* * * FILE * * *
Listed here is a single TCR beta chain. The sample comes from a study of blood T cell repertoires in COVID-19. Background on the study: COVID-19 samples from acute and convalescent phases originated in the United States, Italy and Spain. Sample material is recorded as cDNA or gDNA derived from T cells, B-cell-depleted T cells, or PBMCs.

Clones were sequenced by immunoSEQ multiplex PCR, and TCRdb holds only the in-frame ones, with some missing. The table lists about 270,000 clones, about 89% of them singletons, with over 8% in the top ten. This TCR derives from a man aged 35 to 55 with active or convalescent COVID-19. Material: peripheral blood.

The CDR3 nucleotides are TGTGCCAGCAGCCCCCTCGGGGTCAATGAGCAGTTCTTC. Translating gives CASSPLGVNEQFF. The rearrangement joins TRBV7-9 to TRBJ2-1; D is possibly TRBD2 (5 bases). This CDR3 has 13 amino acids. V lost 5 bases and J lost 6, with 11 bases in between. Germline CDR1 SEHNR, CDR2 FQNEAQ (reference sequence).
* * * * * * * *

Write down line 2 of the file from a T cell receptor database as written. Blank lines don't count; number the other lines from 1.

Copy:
Clones were sequenced by immunoSEQ multiplex PCR, and TCRdb holds only the in-frame ones, with some missing. The table lists about 270,000 clones, about 89% of them singletons, with over 8% in the top ten. This TCR derives from a man aged 35 to 55 with active or convalescent COVID-19. Material: peripheral blood.